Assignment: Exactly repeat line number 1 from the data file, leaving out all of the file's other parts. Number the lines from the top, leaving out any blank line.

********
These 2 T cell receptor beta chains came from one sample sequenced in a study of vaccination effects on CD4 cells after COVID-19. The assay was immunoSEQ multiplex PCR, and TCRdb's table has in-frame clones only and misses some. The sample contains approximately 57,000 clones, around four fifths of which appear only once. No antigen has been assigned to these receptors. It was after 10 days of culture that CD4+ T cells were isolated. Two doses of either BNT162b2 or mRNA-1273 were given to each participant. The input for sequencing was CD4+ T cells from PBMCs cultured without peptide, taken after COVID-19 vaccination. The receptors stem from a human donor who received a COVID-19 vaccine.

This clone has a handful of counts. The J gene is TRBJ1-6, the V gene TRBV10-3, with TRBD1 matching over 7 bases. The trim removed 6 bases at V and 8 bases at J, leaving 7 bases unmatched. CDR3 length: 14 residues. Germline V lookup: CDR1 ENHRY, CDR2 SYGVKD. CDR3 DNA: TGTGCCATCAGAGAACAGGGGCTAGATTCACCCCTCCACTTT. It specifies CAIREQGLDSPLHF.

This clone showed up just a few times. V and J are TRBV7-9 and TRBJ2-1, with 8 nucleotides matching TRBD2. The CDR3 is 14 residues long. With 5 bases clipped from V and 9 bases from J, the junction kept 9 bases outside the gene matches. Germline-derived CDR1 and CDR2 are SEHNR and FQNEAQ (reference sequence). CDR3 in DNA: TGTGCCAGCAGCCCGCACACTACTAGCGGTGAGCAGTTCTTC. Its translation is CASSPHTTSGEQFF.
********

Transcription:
These 2 T cell receptor beta chains came from one sample sequenced in a study of vaccination effects on CD4 cells after COVID-19. The assay was immunoSEQ multiplex PCR, and TCRdb's table has in-frame clones only and misses some. The sample contains approximately 57,000 clones, around four fifths of which appear only once. No antigen has been assigned to these receptors. It was after 10 days of culture that CD4+ T cells were isolated. Two doses of either BNT162b2 or mRNA-1273 were given to each participant. The input for sequencing was CD4+ T cells from PBMCs cultured without peptide, taken after COVID-19 vaccination. The receptors stem from a human donor who received a COVID-19 vaccine.